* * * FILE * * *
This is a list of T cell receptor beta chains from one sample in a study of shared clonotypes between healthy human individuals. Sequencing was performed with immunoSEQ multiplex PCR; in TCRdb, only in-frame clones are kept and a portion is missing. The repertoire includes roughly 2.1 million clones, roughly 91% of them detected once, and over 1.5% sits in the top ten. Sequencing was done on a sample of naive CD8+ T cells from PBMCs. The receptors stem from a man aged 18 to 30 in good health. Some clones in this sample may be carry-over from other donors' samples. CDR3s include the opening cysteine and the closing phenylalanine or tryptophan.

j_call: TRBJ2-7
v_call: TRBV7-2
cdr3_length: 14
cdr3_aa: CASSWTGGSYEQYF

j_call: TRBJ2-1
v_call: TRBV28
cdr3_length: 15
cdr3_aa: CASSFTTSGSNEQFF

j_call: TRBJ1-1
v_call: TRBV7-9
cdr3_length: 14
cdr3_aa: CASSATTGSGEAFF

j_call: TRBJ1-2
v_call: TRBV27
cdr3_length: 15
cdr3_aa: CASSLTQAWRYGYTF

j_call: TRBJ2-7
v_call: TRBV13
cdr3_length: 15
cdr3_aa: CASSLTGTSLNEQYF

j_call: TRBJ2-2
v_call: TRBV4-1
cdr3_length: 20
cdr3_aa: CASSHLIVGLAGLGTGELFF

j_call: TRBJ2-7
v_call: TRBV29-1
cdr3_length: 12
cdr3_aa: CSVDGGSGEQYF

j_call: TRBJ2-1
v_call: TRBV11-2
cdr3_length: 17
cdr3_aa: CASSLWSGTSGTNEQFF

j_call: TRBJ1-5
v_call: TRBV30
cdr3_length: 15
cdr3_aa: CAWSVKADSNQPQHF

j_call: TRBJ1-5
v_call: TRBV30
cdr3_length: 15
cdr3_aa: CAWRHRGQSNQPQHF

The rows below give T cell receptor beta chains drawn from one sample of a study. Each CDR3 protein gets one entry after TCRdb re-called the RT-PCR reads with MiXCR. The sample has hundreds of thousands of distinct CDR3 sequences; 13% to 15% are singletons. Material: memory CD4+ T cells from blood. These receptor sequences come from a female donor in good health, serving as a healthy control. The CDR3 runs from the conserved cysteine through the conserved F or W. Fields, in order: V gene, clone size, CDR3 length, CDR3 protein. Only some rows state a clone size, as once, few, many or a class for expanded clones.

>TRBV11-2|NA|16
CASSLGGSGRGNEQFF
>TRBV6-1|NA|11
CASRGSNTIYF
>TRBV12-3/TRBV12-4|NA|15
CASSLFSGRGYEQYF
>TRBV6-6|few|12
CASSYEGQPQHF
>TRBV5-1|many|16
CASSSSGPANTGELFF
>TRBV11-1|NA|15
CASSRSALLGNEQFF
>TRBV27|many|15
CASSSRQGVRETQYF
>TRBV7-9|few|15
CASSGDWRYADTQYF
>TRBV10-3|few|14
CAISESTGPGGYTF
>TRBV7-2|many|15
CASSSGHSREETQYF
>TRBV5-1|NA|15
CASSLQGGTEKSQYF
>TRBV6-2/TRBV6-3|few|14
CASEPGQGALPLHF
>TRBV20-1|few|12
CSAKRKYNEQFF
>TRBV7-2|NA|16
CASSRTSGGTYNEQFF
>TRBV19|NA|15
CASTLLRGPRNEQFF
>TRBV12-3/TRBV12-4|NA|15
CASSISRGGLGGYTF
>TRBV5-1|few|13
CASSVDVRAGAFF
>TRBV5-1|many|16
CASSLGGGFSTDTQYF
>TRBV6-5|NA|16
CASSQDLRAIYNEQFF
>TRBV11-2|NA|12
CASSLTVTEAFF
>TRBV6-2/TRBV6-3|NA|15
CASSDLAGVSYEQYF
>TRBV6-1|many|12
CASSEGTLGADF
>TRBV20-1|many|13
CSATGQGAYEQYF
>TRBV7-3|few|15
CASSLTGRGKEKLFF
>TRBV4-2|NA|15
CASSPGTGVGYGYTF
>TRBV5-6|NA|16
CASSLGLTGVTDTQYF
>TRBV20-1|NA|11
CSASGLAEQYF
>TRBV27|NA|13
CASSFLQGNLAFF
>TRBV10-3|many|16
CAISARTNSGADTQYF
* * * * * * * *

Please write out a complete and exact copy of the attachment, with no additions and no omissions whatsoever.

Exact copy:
This is a list of T cell receptor beta chains from one sample in a study of shared clonotypes between healthy human individuals. Sequencing was performed with immunoSEQ multiplex PCR; in TCRdb, only in-frame clones are kept and a portion is missing. The repertoire includes roughly 2.1 million clones, roughly 91% of them detected once, and over 1.5% sits in the top ten. Sequencing was done on a sample of naive CD8+ T cells from PBMCs. The receptors stem from a man aged 18 to 30 in good health. Some clones in this sample may be carry-over from other donors' samples. CDR3s include the opening cysteine and the closing phenylalanine or tryptophan.

j_call: TRBJ2-7
v_call: TRBV7-2
cdr3_length: 14
cdr3_aa: CASSWTGGSYEQYF

j_call: TRBJ2-1
v_call: TRBV28
cdr3_length: 15
cdr3_aa: CASSFTTSGSNEQFF

j_call: TRBJ1-1
v_call: TRBV7-9
cdr3_length: 14
cdr3_aa: CASSATTGSGEAFF

j_call: TRBJ1-2
v_call: TRBV27
cdr3_length: 15
cdr3_aa: CASSLTQAWRYGYTF

j_call: TRBJ2-7
v_call: TRBV13
cdr3_length: 15
cdr3_aa: CASSLTGTSLNEQYF

j_call: TRBJ2-2
v_call: TRBV4-1
cdr3_length: 20
cdr3_aa: CASSHLIVGLAGLGTGELFF

j_call: TRBJ2-7
v_call: TRBV29-1
cdr3_length: 12
cdr3_aa: CSVDGGSGEQYF

j_call: TRBJ2-1
v_call: TRBV11-2
cdr3_length: 17
cdr3_aa: CASSLWSGTSGTNEQFF

j_call: TRBJ1-5
v_call: TRBV30
cdr3_length: 15
cdr3_aa: CAWSVKADSNQPQHF

j_call: TRBJ1-5
v_call: TRBV30
cdr3_length: 15
cdr3_aa: CAWRHRGQSNQPQHF

The rows below give T cell receptor beta chains drawn from one sample of a study. Each CDR3 protein gets one entry after TCRdb re-called the RT-PCR reads with MiXCR. The sample has hundreds of thousands of distinct CDR3 sequences; 13% to 15% are singletons. Material: memory CD4+ T cells from blood. These receptor sequences come from a female donor in good health, serving as a healthy control. The CDR3 runs from the conserved cysteine through the conserved F or W. Fields, in order: V gene, clone size, CDR3 length, CDR3 protein. Only some rows state a clone size, as once, few, many or a class for expanded clones.

>TRBV11-2|NA|16
CASSLGGSGRGNEQFF
>TRBV6-1|NA|11
CASRGSNTIYF
>TRBV12-3/TRBV12-4|NA|15
CASSLFSGRGYEQYF
>TRBV6-6|few|12
CASSYEGQPQHF
>TRBV5-1|many|16
CASSSSGPANTGELFF
>TRBV11-1|NA|15
CASSRSALLGNEQFF
>TRBV27|many|15
CASSSRQGVRETQYF
>TRBV7-9|few|15
CASSGDWRYADTQYF
>TRBV10-3|few|14
CAISESTGPGGYTF
>TRBV7-2|many|15
CASSSGHSREETQYF
>TRBV5-1|NA|15
CASSLQGGTEKSQYF
>TRBV6-2/TRBV6-3|few|14
CASEPGQGALPLHF
>TRBV20-1|few|12
CSAKRKYNEQFF
>TRBV7-2|NA|16
CASSRTSGGTYNEQFF
>TRBV19|NA|15
CASTLLRGPRNEQFF
>TRBV12-3/TRBV12-4|NA|15
CASSISRGGLGGYTF
>TRBV5-1|few|13
CASSVDVRAGAFF
>TRBV5-1|many|16
CASSLGGGFSTDTQYF
>TRBV6-5|NA|16
CASSQDLRAIYNEQFF
>TRBV11-2|NA|12
CASSLTVTEAFF
>TRBV6-2/TRBV6-3|NA|15
CASSDLAGVSYEQYF
>TRBV6-1|many|12
CASSEGTLGADF
>TRBV20-1|many|13
CSATGQGAYEQYF
>TRBV7-3|few|15
CASSLTGRGKEKLFF
>TRBV4-2|NA|15
CASSPGTGVGYGYTF
>TRBV5-6|NA|16
CASSLGLTGVTDTQYF
>TRBV20-1|NA|11
CSASGLAEQYF
>TRBV27|NA|13
CASSFLQGNLAFF
>TRBV10-3|many|16
CAISARTNSGADTQYF